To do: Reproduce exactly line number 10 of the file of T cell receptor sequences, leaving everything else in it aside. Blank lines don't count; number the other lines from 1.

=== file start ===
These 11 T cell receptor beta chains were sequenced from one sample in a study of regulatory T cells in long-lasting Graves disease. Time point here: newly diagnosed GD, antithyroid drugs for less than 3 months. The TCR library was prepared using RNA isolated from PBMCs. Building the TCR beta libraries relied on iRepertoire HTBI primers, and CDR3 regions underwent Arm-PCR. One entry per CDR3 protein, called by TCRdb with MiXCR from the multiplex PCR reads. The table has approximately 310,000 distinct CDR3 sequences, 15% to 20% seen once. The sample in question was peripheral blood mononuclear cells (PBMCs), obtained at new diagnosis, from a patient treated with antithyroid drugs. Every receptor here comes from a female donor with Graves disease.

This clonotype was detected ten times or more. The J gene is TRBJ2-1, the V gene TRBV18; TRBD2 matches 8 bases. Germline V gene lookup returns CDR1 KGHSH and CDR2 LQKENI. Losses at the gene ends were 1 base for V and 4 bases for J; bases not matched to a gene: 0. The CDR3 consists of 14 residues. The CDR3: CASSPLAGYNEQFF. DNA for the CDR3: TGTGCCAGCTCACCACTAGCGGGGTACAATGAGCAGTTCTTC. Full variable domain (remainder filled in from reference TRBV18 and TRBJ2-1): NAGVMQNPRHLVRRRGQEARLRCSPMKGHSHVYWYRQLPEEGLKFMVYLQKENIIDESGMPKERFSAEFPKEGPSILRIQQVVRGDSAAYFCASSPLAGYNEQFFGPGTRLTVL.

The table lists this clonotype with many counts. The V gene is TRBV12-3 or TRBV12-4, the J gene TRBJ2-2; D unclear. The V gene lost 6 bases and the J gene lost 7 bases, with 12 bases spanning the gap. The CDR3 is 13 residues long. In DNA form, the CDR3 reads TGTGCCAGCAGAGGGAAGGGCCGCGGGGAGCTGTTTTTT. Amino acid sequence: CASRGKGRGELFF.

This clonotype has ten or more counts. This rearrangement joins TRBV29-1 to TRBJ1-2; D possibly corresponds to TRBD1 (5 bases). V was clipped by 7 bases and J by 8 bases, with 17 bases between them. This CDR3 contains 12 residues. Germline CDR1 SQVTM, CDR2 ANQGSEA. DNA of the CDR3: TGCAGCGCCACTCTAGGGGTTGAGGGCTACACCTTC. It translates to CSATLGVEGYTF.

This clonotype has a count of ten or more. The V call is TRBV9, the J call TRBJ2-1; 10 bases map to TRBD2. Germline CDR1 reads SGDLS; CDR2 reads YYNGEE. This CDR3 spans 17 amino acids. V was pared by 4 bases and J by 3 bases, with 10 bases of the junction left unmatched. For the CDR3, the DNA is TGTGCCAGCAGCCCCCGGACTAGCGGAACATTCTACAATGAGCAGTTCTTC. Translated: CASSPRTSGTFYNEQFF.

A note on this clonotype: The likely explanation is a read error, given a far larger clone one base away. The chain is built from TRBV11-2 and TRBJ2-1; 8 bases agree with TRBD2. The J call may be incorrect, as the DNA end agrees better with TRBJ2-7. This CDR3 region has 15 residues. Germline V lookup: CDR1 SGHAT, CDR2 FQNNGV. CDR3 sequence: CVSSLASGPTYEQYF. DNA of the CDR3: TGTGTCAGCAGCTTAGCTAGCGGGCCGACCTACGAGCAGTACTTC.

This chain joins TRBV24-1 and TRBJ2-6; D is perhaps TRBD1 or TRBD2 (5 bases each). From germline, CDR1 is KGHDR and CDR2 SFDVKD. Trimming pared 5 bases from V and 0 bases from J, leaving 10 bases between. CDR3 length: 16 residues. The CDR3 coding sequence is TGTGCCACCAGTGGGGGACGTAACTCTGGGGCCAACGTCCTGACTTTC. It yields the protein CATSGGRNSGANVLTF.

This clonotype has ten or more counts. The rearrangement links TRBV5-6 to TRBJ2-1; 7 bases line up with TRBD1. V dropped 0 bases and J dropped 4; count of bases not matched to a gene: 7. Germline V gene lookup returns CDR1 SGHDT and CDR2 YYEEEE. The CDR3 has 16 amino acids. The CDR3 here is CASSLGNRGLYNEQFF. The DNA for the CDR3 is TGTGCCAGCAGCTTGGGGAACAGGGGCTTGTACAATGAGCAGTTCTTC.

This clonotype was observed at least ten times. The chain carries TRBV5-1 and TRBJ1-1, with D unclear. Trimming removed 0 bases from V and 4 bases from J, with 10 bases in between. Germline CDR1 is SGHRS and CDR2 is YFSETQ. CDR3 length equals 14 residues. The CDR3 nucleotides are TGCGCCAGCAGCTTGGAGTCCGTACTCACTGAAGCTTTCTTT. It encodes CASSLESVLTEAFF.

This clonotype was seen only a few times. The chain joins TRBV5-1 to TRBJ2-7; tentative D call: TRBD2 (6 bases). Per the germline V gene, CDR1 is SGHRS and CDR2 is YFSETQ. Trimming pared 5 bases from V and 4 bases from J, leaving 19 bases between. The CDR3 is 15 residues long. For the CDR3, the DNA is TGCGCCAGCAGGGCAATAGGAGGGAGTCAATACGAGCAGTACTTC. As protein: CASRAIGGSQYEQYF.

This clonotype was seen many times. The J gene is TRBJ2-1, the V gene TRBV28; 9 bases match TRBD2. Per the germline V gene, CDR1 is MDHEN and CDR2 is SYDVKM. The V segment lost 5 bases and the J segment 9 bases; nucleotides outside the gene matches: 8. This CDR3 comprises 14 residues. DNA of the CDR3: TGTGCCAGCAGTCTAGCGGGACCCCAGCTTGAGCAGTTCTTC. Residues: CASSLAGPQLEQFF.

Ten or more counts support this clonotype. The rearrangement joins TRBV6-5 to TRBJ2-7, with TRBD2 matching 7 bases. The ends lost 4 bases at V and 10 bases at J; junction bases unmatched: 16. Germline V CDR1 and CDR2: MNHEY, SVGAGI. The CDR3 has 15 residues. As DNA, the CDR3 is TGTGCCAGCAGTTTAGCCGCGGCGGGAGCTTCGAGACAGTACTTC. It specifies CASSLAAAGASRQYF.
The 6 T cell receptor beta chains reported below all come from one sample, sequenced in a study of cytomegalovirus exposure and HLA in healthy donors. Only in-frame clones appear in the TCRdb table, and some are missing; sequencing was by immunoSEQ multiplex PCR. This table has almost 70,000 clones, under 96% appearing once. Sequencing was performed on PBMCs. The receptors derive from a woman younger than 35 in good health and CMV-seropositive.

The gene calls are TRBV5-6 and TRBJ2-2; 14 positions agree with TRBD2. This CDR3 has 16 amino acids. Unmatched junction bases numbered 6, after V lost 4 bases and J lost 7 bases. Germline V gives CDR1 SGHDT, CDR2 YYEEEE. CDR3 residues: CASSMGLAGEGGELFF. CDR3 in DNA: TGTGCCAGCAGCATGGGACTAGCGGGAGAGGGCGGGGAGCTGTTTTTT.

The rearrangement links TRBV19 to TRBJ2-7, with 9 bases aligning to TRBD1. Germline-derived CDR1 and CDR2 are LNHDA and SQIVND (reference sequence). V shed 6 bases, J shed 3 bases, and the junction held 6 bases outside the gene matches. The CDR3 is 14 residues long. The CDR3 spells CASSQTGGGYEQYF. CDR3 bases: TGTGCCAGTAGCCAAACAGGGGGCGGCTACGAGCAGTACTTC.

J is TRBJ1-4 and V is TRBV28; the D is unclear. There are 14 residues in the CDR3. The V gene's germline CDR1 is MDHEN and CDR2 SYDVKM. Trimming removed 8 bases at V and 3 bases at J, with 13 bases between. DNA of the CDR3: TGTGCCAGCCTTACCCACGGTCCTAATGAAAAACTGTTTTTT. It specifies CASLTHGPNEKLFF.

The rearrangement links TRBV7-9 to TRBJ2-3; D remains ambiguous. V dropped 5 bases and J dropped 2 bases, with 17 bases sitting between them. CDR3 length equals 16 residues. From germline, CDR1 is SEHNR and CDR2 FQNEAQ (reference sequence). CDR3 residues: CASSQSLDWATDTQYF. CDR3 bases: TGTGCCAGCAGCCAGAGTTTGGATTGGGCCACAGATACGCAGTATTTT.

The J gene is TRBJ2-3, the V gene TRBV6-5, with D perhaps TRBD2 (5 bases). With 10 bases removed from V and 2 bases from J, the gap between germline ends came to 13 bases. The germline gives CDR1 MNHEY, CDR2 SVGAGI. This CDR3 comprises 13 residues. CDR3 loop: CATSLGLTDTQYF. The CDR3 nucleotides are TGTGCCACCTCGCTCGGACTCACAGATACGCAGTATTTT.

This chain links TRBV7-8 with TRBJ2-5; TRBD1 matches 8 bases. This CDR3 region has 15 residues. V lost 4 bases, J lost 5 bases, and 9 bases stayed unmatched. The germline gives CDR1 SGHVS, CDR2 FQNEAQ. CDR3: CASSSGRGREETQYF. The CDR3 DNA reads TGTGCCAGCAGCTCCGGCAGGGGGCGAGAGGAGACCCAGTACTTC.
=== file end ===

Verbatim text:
This clonotype was seen only a few times. The chain joins TRBV5-1 to TRBJ2-7; tentative D call: TRBD2 (6 bases). Per the germline V gene, CDR1 is SGHRS and CDR2 is YFSETQ. Trimming pared 5 bases from V and 4 bases from J, leaving 19 bases between. The CDR3 is 15 residues long. For the CDR3, the DNA is TGCGCCAGCAGGGCAATAGGAGGGAGTCAATACGAGCAGTACTTC. As protein: CASRAIGGSQYEQYF.